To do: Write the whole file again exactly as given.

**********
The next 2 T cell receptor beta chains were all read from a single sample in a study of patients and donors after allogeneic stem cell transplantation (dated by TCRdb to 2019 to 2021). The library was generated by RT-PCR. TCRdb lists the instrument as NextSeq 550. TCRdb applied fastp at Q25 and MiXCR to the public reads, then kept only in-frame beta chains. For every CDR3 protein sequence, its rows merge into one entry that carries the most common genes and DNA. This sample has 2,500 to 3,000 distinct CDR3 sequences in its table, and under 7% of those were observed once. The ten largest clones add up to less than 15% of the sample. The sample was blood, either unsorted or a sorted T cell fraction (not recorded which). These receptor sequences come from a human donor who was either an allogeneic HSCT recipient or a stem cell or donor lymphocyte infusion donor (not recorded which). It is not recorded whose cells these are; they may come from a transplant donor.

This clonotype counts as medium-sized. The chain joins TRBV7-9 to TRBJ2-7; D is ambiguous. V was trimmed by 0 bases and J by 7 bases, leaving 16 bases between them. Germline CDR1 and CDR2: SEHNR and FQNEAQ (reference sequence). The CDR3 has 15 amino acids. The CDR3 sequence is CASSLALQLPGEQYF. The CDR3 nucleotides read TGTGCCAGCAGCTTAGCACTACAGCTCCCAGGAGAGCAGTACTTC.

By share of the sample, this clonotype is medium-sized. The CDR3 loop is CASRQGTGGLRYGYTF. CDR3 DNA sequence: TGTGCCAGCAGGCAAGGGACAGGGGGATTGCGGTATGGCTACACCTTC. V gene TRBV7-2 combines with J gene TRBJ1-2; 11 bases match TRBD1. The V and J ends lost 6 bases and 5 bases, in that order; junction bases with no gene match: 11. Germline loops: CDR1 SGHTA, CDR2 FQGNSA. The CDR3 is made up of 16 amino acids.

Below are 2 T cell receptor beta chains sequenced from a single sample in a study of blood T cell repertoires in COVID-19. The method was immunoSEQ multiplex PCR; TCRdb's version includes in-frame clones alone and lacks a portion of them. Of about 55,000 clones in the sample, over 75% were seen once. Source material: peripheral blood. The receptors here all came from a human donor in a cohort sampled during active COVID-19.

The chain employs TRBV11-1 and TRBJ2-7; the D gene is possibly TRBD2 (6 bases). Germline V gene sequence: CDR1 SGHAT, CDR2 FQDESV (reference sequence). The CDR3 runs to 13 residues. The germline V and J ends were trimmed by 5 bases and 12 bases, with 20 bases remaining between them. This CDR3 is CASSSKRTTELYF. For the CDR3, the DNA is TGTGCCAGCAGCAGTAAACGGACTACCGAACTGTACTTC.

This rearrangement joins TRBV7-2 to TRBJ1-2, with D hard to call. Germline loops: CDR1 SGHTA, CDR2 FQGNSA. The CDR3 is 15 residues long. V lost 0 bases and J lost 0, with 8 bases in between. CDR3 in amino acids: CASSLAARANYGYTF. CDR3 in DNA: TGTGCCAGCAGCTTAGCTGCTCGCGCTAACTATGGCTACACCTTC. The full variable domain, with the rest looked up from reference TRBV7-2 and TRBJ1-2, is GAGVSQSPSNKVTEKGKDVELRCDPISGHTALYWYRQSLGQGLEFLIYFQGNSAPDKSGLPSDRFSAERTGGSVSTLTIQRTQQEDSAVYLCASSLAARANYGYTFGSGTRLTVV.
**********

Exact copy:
The next 2 T cell receptor beta chains were all read from a single sample in a study of patients and donors after allogeneic stem cell transplantation (dated by TCRdb to 2019 to 2021). The library was generated by RT-PCR. TCRdb lists the instrument as NextSeq 550. TCRdb applied fastp at Q25 and MiXCR to the public reads, then kept only in-frame beta chains. For every CDR3 protein sequence, its rows merge into one entry that carries the most common genes and DNA. This sample has 2,500 to 3,000 distinct CDR3 sequences in its table, and under 7% of those were observed once. The ten largest clones add up to less than 15% of the sample. The sample was blood, either unsorted or a sorted T cell fraction (not recorded which). These receptor sequences come from a human donor who was either an allogeneic HSCT recipient or a stem cell or donor lymphocyte infusion donor (not recorded which). It is not recorded whose cells these are; they may come from a transplant donor.

This clonotype counts as medium-sized. The chain joins TRBV7-9 to TRBJ2-7; D is ambiguous. V was trimmed by 0 bases and J by 7 bases, leaving 16 bases between them. Germline CDR1 and CDR2: SEHNR and FQNEAQ (reference sequence). The CDR3 has 15 amino acids. The CDR3 sequence is CASSLALQLPGEQYF. The CDR3 nucleotides read TGTGCCAGCAGCTTAGCACTACAGCTCCCAGGAGAGCAGTACTTC.

By share of the sample, this clonotype is medium-sized. The CDR3 loop is CASRQGTGGLRYGYTF. CDR3 DNA sequence: TGTGCCAGCAGGCAAGGGACAGGGGGATTGCGGTATGGCTACACCTTC. V gene TRBV7-2 combines with J gene TRBJ1-2; 11 bases match TRBD1. The V and J ends lost 6 bases and 5 bases, in that order; junction bases with no gene match: 11. Germline loops: CDR1 SGHTA, CDR2 FQGNSA. The CDR3 is made up of 16 amino acids.

Below are 2 T cell receptor beta chains sequenced from a single sample in a study of blood T cell repertoires in COVID-19. The method was immunoSEQ multiplex PCR; TCRdb's version includes in-frame clones alone and lacks a portion of them. Of about 55,000 clones in the sample, over 75% were seen once. Source material: peripheral blood. The receptors here all came from a human donor in a cohort sampled during active COVID-19.

The chain employs TRBV11-1 and TRBJ2-7; the D gene is possibly TRBD2 (6 bases). Germline V gene sequence: CDR1 SGHAT, CDR2 FQDESV (reference sequence). The CDR3 runs to 13 residues. The germline V and J ends were trimmed by 5 bases and 12 bases, with 20 bases remaining between them. This CDR3 is CASSSKRTTELYF. For the CDR3, the DNA is TGTGCCAGCAGCAGTAAACGGACTACCGAACTGTACTTC.

This rearrangement joins TRBV7-2 to TRBJ1-2, with D hard to call. Germline loops: CDR1 SGHTA, CDR2 FQGNSA. The CDR3 is 15 residues long. V lost 0 bases and J lost 0, with 8 bases in between. CDR3 in amino acids: CASSLAARANYGYTF. CDR3 in DNA: TGTGCCAGCAGCTTAGCTGCTCGCGCTAACTATGGCTACACCTTC. The full variable domain, with the rest looked up from reference TRBV7-2 and TRBJ1-2, is GAGVSQSPSNKVTEKGKDVELRCDPISGHTALYWYRQSLGQGLEFLIYFQGNSAPDKSGLPSDRFSAERTGGSVSTLTIQRTQQEDSAVYLCASSLAARANYGYTFGSGTRLTVV.